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Survival of Parties’ Will for Penalty Clauses in Employment Contracts


Penalty clauses agreed for unjust termination of a fixed term employment contract before its expiry are valid and enforceable even if the contract is deemed as an indefinite term employment contract by law due to lack of conditions required to conclude fixed term contracts.

With its decision dated 8 March 2019 and numbered 2017/10 E., 2019/1 K., the Supreme Court General Assembly on the Unification of Judgments (“General Assembly”) concluded that penalty clauses agreed for unjust termination of a fixed term employment contract before its expiry are valid and enforceable even if the contract is accepted to be of indefinite term from the beginning due to lack of objective conditions required by law.

Fixed term employment contracts, which are regulated under Article 11 of the Turkish Labor Act (“TLA”), are of exceptional nature and they can only be executed in the presence of objective conditions which are exemplified by the TLA as cases where the term of the work to be performed is certain or it is for completion of a certain project or where extraordinary circumstances (such as an employee’s temporary absence for military service or maternity leave) arise. In a fixed term employment contract, it is possible to determine a penalty clause in case of unjust termination of the contract before the expiry of the contract’s term, provided that this is agreed to be applicable both for employer and employee. The conclusion drawn by the TLA to a fixed term employment contract which lacks the objective conditions is to deem such contract as of indefinite term from the beginning. Even parties define the contract as a fixed term contract, this will not be binding and the type will be determined on the basis of the objective condition.

In terms of indefinite term employment contract, which is considered to be the principal type of employment contract due to the protections it provides to employees, there is no concept of termination before a specified term since there is naturally no specific term of employment. As a consequence, this type of contracts generally does not include penalty clauses with regards to unjust termination before a certain period. That being the case, also in an indefinite term contract parties may mutually agree on a minimum period in which the contract cannot be terminated. This type of contracts is regarded as contract with minimum term of employment and until the expiry of the agreed minimum term, it is subject to the terms and principles applicable to fixed term contracts. Therefore, in this type of contracts, it is also possible to determine a penalty clause for unjust termination before the expiry of the minimum period. However, one should always keep in mind that contracts with minimum term of employment are also of atypical nature. Therefore, to assume such nature to an employment contract, there must be an explicit, written agreement that the contract includes a minimum term for employment.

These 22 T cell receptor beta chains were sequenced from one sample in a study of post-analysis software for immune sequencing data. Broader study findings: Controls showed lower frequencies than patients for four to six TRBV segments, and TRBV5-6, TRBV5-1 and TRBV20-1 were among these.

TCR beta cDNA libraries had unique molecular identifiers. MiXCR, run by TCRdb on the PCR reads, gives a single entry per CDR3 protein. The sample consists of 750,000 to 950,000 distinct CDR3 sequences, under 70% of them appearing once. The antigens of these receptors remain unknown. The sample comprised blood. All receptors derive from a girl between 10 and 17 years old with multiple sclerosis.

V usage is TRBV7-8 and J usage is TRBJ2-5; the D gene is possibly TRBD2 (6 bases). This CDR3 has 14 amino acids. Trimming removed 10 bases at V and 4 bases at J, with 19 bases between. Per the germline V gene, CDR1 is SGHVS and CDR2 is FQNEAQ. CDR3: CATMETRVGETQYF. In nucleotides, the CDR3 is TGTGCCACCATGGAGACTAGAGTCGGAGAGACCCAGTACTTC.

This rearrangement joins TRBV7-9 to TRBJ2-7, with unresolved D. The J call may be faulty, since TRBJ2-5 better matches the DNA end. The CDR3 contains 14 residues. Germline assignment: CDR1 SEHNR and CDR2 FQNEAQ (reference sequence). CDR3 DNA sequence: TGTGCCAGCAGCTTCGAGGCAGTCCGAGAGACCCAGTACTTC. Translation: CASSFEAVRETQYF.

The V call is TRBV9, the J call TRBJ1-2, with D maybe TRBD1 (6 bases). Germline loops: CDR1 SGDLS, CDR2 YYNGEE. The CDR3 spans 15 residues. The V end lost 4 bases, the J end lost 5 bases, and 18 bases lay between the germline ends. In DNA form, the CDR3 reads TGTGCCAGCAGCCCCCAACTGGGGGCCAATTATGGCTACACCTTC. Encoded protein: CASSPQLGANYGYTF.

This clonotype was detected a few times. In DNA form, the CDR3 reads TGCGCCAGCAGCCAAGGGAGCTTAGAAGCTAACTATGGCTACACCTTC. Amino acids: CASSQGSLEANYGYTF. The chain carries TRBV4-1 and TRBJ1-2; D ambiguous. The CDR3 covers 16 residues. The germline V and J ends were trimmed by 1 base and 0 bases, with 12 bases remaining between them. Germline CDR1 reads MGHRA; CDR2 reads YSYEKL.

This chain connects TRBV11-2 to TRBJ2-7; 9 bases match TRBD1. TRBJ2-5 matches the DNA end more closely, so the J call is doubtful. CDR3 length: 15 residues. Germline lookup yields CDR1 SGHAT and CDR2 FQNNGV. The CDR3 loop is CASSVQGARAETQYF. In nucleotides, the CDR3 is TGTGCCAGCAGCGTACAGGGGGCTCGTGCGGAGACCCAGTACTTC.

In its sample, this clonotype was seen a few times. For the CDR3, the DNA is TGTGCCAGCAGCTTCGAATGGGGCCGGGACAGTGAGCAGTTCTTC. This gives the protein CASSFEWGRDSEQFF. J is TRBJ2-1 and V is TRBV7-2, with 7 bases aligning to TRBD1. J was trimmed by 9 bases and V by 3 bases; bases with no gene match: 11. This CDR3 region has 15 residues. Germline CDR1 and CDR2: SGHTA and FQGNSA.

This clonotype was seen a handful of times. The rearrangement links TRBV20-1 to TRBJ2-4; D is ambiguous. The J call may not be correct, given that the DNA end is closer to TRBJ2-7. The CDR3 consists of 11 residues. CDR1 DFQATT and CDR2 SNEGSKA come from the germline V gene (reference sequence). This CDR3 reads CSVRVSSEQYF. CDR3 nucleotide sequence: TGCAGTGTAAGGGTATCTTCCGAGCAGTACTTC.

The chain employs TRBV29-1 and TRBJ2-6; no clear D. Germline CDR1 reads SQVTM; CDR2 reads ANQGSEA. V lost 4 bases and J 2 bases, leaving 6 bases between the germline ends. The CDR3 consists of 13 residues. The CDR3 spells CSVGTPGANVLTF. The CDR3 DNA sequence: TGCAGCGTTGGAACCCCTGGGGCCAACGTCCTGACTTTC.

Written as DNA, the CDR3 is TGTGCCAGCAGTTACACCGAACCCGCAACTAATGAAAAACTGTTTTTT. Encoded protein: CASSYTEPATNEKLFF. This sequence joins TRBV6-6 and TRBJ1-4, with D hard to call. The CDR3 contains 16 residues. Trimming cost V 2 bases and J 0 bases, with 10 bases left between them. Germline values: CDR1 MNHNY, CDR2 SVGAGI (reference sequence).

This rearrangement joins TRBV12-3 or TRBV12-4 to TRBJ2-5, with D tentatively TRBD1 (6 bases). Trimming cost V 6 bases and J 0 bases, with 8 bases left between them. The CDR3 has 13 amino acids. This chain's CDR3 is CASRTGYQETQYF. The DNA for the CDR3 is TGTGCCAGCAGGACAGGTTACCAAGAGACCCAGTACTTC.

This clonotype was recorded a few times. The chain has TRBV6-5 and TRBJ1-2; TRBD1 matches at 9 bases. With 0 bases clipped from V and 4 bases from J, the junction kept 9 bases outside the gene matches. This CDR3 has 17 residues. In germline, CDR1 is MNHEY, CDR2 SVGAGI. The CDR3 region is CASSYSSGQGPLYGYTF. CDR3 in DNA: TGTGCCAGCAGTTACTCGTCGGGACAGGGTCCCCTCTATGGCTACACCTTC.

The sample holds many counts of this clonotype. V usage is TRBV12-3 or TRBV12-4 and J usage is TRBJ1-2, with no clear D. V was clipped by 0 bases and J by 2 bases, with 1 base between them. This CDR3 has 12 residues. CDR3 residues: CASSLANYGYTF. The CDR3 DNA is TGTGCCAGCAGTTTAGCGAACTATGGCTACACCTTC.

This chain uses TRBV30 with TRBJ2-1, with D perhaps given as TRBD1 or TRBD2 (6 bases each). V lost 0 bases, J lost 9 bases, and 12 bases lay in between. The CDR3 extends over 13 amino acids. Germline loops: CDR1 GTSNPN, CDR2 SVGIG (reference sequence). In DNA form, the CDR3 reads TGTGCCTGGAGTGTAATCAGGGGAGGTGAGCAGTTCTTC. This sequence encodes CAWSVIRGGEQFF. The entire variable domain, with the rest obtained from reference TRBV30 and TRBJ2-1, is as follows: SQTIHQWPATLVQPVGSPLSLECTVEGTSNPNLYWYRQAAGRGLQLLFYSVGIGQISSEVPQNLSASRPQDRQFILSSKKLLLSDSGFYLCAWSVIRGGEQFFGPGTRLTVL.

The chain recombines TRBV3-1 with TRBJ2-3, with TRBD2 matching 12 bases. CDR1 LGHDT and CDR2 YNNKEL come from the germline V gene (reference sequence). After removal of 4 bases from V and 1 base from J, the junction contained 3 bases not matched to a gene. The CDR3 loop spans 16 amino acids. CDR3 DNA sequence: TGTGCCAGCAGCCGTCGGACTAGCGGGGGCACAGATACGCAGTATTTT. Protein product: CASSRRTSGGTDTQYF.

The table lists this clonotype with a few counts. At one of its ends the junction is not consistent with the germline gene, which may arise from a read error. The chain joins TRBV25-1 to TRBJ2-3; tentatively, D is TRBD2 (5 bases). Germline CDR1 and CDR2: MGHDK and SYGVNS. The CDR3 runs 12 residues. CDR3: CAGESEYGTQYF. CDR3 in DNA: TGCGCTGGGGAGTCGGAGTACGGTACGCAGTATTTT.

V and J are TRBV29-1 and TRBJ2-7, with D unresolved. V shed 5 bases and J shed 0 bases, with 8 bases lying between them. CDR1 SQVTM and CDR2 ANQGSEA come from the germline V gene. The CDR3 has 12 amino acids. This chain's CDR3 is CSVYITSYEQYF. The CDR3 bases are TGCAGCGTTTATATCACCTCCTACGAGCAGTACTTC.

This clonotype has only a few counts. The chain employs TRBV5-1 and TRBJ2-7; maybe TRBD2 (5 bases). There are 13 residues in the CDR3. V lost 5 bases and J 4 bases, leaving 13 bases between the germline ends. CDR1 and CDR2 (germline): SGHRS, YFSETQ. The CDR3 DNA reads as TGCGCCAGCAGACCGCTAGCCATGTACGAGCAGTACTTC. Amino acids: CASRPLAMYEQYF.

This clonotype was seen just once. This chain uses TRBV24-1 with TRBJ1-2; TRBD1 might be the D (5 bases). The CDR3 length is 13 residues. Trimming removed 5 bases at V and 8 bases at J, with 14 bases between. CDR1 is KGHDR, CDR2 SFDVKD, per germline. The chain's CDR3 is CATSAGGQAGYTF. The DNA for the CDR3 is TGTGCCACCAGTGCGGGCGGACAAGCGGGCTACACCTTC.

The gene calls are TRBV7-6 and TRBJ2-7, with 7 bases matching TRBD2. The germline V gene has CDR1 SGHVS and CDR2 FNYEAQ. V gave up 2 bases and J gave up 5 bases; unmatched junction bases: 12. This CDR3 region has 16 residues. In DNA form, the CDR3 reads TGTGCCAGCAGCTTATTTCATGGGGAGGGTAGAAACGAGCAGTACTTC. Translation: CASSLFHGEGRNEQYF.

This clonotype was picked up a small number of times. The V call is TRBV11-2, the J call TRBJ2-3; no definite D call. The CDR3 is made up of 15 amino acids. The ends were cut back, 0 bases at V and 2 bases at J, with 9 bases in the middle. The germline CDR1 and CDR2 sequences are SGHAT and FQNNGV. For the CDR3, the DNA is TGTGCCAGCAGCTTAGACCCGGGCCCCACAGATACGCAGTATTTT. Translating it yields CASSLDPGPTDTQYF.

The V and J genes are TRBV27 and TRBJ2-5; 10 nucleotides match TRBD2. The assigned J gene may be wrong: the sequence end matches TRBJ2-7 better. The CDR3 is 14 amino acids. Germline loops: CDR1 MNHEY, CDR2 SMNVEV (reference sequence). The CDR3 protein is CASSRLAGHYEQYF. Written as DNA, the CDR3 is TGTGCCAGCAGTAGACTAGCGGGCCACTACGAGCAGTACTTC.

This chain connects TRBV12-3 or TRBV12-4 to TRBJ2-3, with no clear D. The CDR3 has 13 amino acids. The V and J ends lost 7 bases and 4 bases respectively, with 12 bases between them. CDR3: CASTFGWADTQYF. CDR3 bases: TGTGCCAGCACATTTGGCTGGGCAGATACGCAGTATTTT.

The difference of opinion which leads to unification of judgments stems from conversion of fixed term employment contracts which include a penalty clause for unjust termination before expiry of the term into indefinite term contracts by law due to absence of objective conditions. According to the opinion of those supporting that the penalty clause will be invalid in such case, the condition of working for a certain period of time cannot be realized in an indefinite term employment contract and thus, a penalty cannot be applied for non-realization of such condition. Supporters of this view, on one hand, accepts that parties may agree on penalty clauses also in an indefinite term employment contract if it is a contract with minimum term; whereas on the other hand, they object to the interpretation of the term in the fixed term contract as minimum term after its conversion into an indefinite term contract, due to lack of explicit agreement of parties.

In the decision of the General Assembly, this issue has been dealt with on the most basic principles of the Turkish Code of Obligations that are freedom of will and contract. In this respect, the General Assembly first concluded that deeming a fixed term employment contract as of indefinite term due to lack of objective condition concerns the nature of the contract only. It further stated that where an employment contract is concluded with fixed term and with a penalty clause agreed for unjust termination before the expiry of the contract’s term, the mutual will of the employer and employee is to provide job protection to the employee and to provide assurance to the employer on employee’s performance of its work during the period specified in the contract. On this basis, the General Assembly opined that conversion of the fixed term contract into an indefinite term one shall not prevent survival of the parties’ concurrent wills.

Due to the binding nature of decisions on unification of judgments, from this decision forth, penalty clauses agreed for unjust termination of a fixed term employment contract before its expiry shall be valid and enforceable even if the contract is deemed as of indefinite term due to lack of conditions required for fixed term contracts.

First published by ILO – Employment & Benefits Newsletter, in 13.11.2019